WonderRandy 09-08-2004 05:56 PM

I usually make a "compost lasagna". I layer soil, lawn clippings, and table scraps. I don't rotate. I keep the pile covered with a tarp (it rains a lot here, and I don't want the rain to leach out all the nutrients in my new compost). When the pile has reached the desired size, I start a new one. the old pile will be ready to use in the garden in less than a couple months (love living in the tropics!! year round growing season, warm moist weather, etc).

soilman 09-09-2004 08:17 AM

Compost lasagna will work too -- as long as the fruit-fly attracting materials -- that is, juicy fruit that ferment, aren't in an exposed layer.

sophiesox 09-09-2004 11:07 AM

What a great idea, compost lasagna. I'm going home and immediately adding another layer because the fruit peels etc. are on top right now. That makes great sense to me.

Believe it or not, I grew corn, my first time, and it actually worked.



I could use some advice on asparagus, thought. I planted it and this year have beautiful, feathery green plants. I know real asparagus won't pop up for a year or two. But how do I treat my asparagus plants in the meantime, in the winter?

Jennifer89 10-03-2004 12:45 PM

i'm wanting to start my own, and i'm all new at this. first, where can I buy worms? second, how big and how many holes do i need in the trash can? third, can i pute used coffee beens in the heep? Do i need to start with a fresh bag of dirt and work from there? How long will it take for me to be able to use it?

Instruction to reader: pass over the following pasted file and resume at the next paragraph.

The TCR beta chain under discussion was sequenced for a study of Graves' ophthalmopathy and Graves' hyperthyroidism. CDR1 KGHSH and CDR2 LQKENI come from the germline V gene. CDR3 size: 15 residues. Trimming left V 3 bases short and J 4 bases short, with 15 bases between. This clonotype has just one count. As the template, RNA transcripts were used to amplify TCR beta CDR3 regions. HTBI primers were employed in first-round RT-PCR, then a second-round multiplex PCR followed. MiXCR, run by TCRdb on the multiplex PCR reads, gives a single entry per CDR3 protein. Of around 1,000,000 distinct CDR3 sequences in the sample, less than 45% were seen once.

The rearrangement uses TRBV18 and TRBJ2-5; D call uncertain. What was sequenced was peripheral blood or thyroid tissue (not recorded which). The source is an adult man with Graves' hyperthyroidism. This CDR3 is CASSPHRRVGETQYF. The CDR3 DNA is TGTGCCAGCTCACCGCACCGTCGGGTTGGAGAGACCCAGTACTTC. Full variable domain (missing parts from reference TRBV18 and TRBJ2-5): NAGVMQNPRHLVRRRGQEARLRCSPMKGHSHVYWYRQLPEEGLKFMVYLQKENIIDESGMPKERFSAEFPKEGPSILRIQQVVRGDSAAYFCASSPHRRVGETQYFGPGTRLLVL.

frenchie 10-05-2004 02:47 PM

I have compost questions too.......I was digging up some weeds today, and I found tons of earthworms in my soil, so that got me thinking. I have a bad habit of letting produce rot, which I have gotten alot better at. I buy too much, and what doesn't get eaten turns to mush in the botom of my crisper drawer.....so, today I filled a bucket with dirt and eathworms. I dug up as many earthworms as I could. I pulled a rotting bag of lettuce from my refigerator and mixed it in with the soil. My question is this.....what is the best sort of container to compost in (that is affordable), where do I put the holes, and what cannot be put in the compost. I know I can put leaves, grass and fruits and vegetables in the compost.

I will feel much better about composting a rotten apple or mushy zucchini that was forgotten, than just throwing it away.

cyberactivist 10-06-2004 07:43 PM